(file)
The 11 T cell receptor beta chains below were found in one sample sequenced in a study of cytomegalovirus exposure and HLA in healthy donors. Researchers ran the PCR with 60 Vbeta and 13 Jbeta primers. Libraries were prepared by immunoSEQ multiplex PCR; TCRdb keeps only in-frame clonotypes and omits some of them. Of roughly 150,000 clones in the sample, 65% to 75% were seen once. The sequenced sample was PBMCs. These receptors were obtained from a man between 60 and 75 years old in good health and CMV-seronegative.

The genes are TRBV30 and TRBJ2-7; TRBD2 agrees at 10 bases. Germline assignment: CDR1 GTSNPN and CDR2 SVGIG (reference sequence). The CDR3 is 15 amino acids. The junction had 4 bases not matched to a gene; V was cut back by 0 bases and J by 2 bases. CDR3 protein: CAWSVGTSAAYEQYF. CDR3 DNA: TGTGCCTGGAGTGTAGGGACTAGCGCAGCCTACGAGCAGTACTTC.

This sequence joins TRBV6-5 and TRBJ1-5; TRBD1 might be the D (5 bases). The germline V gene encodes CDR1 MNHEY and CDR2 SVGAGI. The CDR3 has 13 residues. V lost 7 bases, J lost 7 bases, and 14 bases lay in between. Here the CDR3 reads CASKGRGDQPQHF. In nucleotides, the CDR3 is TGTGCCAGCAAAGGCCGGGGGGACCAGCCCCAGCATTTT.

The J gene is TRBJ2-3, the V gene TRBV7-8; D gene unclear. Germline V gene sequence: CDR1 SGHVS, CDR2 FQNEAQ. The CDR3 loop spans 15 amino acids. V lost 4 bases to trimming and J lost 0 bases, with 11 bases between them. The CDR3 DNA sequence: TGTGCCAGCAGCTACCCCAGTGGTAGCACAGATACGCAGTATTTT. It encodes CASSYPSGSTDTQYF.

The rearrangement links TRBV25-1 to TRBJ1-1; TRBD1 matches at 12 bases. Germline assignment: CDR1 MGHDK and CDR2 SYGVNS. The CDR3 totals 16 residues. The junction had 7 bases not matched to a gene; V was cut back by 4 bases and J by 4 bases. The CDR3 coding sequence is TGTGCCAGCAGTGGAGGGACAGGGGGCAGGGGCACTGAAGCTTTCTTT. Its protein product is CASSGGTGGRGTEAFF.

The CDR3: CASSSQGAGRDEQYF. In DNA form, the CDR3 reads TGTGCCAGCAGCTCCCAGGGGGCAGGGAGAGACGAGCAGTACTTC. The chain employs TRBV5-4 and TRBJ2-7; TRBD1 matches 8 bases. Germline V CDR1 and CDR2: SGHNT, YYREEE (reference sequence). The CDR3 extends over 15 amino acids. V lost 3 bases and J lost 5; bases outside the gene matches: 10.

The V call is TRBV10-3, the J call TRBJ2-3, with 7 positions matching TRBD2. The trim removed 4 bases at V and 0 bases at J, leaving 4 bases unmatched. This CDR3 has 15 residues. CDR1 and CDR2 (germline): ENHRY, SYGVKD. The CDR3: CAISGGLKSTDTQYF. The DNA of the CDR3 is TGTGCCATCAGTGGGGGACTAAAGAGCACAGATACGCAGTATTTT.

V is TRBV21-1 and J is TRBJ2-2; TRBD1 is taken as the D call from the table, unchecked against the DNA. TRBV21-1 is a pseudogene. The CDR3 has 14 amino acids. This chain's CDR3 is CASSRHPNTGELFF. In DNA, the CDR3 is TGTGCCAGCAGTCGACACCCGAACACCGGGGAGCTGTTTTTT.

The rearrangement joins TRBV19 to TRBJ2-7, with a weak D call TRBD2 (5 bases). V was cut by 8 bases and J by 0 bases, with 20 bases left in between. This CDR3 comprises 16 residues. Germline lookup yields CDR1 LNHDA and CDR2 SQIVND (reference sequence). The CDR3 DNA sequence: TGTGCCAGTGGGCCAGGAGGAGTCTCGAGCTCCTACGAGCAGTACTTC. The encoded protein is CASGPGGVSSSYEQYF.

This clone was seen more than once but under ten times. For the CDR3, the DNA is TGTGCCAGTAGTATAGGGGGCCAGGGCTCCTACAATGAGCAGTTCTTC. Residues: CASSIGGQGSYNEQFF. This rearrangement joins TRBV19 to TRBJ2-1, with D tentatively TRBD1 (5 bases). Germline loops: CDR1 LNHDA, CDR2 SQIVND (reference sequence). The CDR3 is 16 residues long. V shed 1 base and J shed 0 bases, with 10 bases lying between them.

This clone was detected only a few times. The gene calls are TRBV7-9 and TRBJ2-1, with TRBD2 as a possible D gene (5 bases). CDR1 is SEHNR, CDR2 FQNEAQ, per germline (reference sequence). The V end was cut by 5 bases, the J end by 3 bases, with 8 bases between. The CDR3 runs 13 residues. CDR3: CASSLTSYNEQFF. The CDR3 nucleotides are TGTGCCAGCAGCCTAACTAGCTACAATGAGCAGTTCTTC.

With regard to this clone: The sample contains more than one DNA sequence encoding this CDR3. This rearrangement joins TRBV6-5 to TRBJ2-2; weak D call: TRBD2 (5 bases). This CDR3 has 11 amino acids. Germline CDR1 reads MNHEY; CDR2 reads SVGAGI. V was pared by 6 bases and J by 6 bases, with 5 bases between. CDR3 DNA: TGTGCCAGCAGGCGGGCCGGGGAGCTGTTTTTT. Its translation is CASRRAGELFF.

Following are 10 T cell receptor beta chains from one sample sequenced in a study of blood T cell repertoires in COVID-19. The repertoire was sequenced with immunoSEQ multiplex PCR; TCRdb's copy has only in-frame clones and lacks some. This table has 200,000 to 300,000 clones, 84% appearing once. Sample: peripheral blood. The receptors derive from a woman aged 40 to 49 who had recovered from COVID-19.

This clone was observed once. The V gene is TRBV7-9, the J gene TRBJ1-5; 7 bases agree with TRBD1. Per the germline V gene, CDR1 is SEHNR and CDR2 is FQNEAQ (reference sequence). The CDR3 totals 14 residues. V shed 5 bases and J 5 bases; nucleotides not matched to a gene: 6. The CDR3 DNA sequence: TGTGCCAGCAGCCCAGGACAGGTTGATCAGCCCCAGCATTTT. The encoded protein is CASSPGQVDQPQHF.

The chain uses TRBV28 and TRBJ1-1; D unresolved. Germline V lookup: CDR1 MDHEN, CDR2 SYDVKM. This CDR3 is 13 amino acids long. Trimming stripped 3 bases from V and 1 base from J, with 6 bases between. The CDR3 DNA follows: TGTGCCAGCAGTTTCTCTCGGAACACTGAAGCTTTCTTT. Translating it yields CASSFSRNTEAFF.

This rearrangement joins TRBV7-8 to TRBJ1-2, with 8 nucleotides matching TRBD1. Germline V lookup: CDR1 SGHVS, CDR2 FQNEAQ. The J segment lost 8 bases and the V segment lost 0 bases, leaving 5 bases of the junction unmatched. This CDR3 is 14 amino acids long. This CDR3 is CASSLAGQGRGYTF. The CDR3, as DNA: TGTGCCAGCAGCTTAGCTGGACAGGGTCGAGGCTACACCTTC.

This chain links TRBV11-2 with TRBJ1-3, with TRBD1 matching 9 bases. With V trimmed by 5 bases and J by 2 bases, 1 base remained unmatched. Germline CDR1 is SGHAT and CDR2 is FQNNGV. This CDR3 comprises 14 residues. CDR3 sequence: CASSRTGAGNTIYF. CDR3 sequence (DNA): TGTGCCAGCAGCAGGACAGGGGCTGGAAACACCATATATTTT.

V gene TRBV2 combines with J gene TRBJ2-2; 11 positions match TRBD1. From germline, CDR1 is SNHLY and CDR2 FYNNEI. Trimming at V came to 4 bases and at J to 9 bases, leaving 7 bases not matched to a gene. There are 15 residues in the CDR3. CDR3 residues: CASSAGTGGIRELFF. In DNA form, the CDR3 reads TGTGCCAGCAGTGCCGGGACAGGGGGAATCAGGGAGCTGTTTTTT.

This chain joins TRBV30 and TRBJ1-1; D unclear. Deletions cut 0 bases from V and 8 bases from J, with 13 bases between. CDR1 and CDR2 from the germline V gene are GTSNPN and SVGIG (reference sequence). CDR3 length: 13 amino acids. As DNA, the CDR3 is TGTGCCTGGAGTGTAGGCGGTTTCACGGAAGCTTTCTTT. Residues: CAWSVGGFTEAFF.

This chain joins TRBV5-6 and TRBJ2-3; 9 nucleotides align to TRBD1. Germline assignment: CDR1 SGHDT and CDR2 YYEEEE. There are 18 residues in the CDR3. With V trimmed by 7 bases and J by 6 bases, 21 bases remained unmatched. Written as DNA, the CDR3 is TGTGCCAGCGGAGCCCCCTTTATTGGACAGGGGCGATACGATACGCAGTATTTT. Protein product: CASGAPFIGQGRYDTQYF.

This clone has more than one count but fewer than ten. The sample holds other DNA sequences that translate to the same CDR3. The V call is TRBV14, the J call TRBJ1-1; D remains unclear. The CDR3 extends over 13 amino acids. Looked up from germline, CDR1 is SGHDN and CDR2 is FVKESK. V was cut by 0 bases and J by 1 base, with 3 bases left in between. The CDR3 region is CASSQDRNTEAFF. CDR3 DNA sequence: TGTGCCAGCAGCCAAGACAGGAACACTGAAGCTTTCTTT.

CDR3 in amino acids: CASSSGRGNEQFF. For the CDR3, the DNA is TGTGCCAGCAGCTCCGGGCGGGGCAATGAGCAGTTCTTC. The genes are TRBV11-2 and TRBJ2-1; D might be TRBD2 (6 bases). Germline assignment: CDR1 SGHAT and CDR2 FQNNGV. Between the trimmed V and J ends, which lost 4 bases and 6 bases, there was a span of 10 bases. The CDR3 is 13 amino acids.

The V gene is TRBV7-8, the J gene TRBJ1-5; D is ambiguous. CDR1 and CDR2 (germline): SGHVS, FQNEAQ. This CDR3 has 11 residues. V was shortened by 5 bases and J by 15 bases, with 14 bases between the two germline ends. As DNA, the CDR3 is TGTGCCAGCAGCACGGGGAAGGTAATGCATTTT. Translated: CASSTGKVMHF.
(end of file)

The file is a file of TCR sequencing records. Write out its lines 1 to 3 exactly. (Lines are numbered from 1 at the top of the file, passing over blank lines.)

The 11 T cell receptor beta chains below were found in one sample sequenced in a study of cytomegalovirus exposure and HLA in healthy donors. Researchers ran the PCR with 60 Vbeta and 13 Jbeta primers. Libraries were prepared by immunoSEQ multiplex PCR; TCRdb keeps only in-frame clonotypes and omits some of them. Of roughly 150,000 clones in the sample, 65% to 75% were seen once. The sequenced sample was PBMCs. These receptors were obtained from a man between 60 and 75 years old in good health and CMV-seronegative.

The genes are TRBV30 and TRBJ2-7; TRBD2 agrees at 10 bases. Germline assignment: CDR1 GTSNPN and CDR2 SVGIG (reference sequence). The CDR3 is 15 amino acids. The junction had 4 bases not matched to a gene; V was cut back by 0 bases and J by 2 bases. CDR3 protein: CAWSVGTSAAYEQYF. CDR3 DNA: TGTGCCTGGAGTGTAGGGACTAGCGCAGCCTACGAGCAGTACTTC.

This sequence joins TRBV6-5 and TRBJ1-5; TRBD1 might be the D (5 bases). The germline V gene encodes CDR1 MNHEY and CDR2 SVGAGI. The CDR3 has 13 residues. V lost 7 bases, J lost 7 bases, and 14 bases lay in between. Here the CDR3 reads CASKGRGDQPQHF. In nucleotides, the CDR3 is TGTGCCAGCAAAGGCCGGGGGGACCAGCCCCAGCATTTT.